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This post is part of my Today I learned series in which I share all my learnings regarding web development.

Today I was preparing a slide deck about new features in JavaScript regular expressions and came across the article "Named capture groups" written by Axel Rauschmayer. The section about backreferences caught my eye.

There might be the situation that you're dealing with a regular expression that includes repeated character sequences like the following one: /(abc)(abc)(abc)/. Instead of copying the character groups several times, pattern reuse is a better approach here. It turns out you can do that in JavaScript regular expressions.

# Backreferences for capture groups

When you define your regular expressions, you can reuse and backreference previous groups via \1, \2, etc..

/(🍕)(🌯)\1\2/.exec('🍕🌯🍕🌯');
// (3) ["🍕🌯🍕🌯", "🍕", "🌯", index: 0, input: "🍕🌯🍕🌯", ... ]
// Match: 
// - a pizza
// - a burrito
// - a pizza (backreferenced)
// - a burrito (backreferenced)

/(🍕)(🌯)\1\2/.exec('🍕🌯🍕');
// null (because one burrito is missing)

# Backreferences for named capture groups

You can do the same for named capture groups via \k<name>.

/(?<one>🍕)(?<two>🌯)\k<one>\k<two>/.exec('🍕🌯🍕🌯');
// (3) ["🍕🌯🍕🌯", "🍕", "🌯", index: 0, input: "🍕🌯🍕🌯", groups: {…}]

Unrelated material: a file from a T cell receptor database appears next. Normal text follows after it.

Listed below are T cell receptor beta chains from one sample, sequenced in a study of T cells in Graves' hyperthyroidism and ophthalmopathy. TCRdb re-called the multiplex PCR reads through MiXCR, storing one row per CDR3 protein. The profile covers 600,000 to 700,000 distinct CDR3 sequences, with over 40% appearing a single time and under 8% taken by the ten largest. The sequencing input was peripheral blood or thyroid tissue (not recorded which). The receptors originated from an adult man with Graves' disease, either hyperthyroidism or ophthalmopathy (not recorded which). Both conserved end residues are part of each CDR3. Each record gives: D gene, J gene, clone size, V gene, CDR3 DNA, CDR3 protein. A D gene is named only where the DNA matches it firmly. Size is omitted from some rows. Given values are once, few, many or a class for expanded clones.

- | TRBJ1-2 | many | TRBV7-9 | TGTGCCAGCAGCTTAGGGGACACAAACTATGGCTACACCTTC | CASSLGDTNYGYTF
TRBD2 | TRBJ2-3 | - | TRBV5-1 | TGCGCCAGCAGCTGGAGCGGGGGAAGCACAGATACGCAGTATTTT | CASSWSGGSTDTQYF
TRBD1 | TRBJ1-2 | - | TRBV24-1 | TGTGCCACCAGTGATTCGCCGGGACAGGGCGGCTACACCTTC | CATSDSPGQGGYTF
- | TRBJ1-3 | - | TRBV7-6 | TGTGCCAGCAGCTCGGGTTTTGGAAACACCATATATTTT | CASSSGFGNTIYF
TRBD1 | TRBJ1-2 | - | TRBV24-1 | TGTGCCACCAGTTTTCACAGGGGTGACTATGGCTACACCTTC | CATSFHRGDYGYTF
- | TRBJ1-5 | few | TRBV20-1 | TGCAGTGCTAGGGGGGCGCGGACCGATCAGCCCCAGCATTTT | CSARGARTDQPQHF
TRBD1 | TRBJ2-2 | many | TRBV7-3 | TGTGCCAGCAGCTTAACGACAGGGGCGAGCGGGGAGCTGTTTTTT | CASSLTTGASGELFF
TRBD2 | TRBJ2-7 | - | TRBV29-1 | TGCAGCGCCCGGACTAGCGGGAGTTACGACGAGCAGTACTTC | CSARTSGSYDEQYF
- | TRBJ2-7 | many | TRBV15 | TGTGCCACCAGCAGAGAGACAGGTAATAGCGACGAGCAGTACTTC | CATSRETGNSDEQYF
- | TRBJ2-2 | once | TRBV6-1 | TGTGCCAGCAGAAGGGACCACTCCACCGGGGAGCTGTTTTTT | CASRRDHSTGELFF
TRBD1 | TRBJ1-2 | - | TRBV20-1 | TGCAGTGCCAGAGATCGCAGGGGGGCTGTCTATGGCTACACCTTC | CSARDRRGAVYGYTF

// Match:
// - a pizza
// - a burrito
// - a pizza (backreferenced via the named capture group 'one')
// - a burrito (backreferenced via the named capture group 'two')

/(?<one>🍕)(?<two>🌯)\k<one>\k<two>/.exec('🍕🌯🍕');
// null (because one burrito is missing)

# References in string replacements

Arnd Issler pointed out, that you can not talk about backreferences in regular expression without mentioning the references when using String.prototype.replace. So, here we go. 😊

# Replacement references for capture groups

You can reference included capture groups using $1, $2, etc. in the replacement pattern.

MDN provides a good example to swap words using references.

const re = /(\w+)\s(\w+)/;
const str = 'Jane Smith';
const newstr = str.replace(re, '$2, $1');
console.log(newstr);  // Smith, Jane

To follow the earlier examples you can have a look at the following "pizza-burrito-snippet":

'🍕🌯🍕🌯🍕🌯'.replace(
  /(🍕)(🌯)\1/,
  'first group: $1, second group: $2, rest:'
);
// "first group: 🍕, second group: 🌯, rest:🌯🍕🌯"

As sequences such as $1 and $2 reference capture groups one might ask how to replace something with $1 without referencing an included capture group. In that case, you can use e.g. $$1.

'🍕🌯🍕🌯🍕🌯'.replace(
  /(🍕)(🌯)\1/,
  '$$1 $$1 $$1 – '
);
// "$1 $1 $1 – 🌯🍕🌯"

# Replacement references for named capture groups

The same reference functionality works for named capture groups using $<name>:

'🍕🌯🍕🌯🍕🌯'.replace(
  /(?<one>🍕)(?<two>🌯)\k<one>/,
  'first group: $<one>, second group: $<two>, rest:'
);
// "first group: 🍕, second group: 🌯, rest:🌯🍕🌯"

If you want to replace something with $<name> if there is a named capture group present you can use $$<name>;

'🍕🌯🍕🌯🍕🌯'.replace(
  /(?<one>🍕)(?<two>🌯)\k<one>/,
  '$$<one> $$<one> $$<one> – '
);
// "$<one> $<one> $<one> – 🌯🍕🌯"

I love these things – if you do, too, you should definitely have a look at other replacement patterns of String.prototype.replace. This method provides more magic than you might think.

Speaking of browser support; you have to be careful. The support for named capture groups is still not great. Babel has you covered though. 🎉

Ant that's it for today, see you next time. 👋

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